12000 feet was no cinch, I was breathing great and I stepped out to embrace the UNESCO heritage city of Cusco. Pictures – 4 albums on Cusco at surendra.smugmug.com View albums: Cusco Navel of the Incas; Cusco Navel of the Incas 2 ; Cusco Flaura Fauna People ; Cusco Flaura Fauna People 2
My hotel on Ave El Sol was walking distance from the Plaza de Armas, the historic center of Cusco. Plaza de Armas is laced with magnificent Cathedral Monasteries and Convents builts over Inca palaces and Temples. Funny though, the nuns lived in the Monastries and the monks lived in the Convent. I got some great shots of the Plaza and its near abouts during the day as well as at night. I also have one with a lit statue of Jesus up on a remote hill looking down on the city of Cusco. I took a picture of that statue during the day too. (Jesus on the Hill at Night ; Jesus on the Hill at Day time)
Warning! Cusco also is a city of stray dogs and my tripod gave me some confidence as I navigated narrow streets during the day and the night. By nighttime I was exhausted – age and 12000 feet of thin air was a heady cocktail and I staggered back to the hotel where a very helpful receptionist advised and arranged for a masseuse to come give me a massage with some coca tea supplement! That was probably the best advice. By the end of it all I was back but ready for bed as I had an early 6 am appointment for my tour of Cusco.
Cusco in and around were quite an experience. After a regular round of all Cathedrals, gold laced and awesome and Quoricancha – with beautiful paintings built over the Inca Sun Temple (When an earthquake struck the Spanish infrastructure crumbled the Inca infrastructure that the Convent was built on remained intact!). From there it was Sacsayhuaman (locals and tourists more apt to call it “sexy woman” —- Sacsayhuaman pictures on surendra.smugmug.com). Cusco originally was laid out like a Puma with Sacsayhuaman, which means festooned head, at the top of a hill was the head of the Puma. Fascinating to see how the Incas quarried and carried hundreds of tons weight of the rock to the top of that hill! This was also the place where the Pope came and gave a sermon. The rocks were joined to give an impression of people, animals and plants. (Go figure those rocks are at surendra.smugmug.com ). Next stop was Quenqo (Toad Rock Quenqo) a mysterious sanctuary with a representation of this world the “other world” and the world of the gods. The other world in a cave was a place for mummification as well as human sacrifice. A toad shape rock (surendra.smugmug.com ) represented this world. Next stop was Tambomachay a shrine dedicated to springs and water sources. At 14000 feet Tambomachay was awe-spiring, the gals selling corn and cheese added refreshment to an otherwise long day.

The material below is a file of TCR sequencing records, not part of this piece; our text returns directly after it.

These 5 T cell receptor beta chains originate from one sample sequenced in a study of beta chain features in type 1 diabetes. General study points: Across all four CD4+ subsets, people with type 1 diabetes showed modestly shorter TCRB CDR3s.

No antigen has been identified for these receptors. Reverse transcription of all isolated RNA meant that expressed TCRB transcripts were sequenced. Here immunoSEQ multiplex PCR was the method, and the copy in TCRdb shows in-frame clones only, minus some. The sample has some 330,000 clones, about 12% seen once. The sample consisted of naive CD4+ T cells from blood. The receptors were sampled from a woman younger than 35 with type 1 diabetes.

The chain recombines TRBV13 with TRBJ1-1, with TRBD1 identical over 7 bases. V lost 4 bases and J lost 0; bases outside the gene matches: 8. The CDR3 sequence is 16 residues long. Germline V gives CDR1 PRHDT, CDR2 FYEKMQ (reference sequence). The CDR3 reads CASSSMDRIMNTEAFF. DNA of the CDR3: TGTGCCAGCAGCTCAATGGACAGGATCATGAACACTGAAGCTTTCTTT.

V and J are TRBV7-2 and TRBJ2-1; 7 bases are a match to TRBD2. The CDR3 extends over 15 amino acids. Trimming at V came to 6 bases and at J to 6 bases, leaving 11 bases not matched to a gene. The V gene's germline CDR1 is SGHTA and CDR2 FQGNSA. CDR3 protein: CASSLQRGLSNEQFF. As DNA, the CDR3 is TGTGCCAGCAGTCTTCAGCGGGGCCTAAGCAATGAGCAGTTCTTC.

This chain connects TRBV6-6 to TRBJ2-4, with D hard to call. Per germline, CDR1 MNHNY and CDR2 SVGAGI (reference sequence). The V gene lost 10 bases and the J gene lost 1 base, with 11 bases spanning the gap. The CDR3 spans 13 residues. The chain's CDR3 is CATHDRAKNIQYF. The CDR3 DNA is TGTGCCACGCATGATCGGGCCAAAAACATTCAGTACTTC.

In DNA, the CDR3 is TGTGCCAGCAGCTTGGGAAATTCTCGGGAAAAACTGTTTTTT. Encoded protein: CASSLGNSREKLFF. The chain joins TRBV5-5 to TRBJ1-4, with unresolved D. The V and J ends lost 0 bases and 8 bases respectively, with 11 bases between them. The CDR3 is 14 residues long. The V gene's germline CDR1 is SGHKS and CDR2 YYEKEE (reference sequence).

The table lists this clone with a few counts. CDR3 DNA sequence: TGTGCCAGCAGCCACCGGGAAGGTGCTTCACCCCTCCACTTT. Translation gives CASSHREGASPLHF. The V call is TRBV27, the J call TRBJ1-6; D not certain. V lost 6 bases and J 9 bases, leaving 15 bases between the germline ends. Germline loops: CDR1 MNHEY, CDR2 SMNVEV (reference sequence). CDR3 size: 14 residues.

Back to Cusco, I stumbled upon Samir Sharma and his lovely bride who traveled over the world to settle down in Cusco. Samir was a Software engineer, his entrepreneurial itch drove him to Cusco where he built his first restaurant on Ave El Sol and a few steps away from the Plaza de Armas. Samir (E Mail firstname.lastname@example.org cell phone 51-943-753-602) and his lovely bride took great care of my food (after I had tried every Peruvian cuisine) including making a Dal Makhani with a local lentil and Parathas to boot! Samir should have opened his 3 Star hotel and added two additional Indian restaurants in Cusco. So to those who have asked me that question – Can I get “desi” food in Cusco the navel of the Incas 12,000 feet above Sea level. Yes, call Samir if you plan and feel homefoodsick.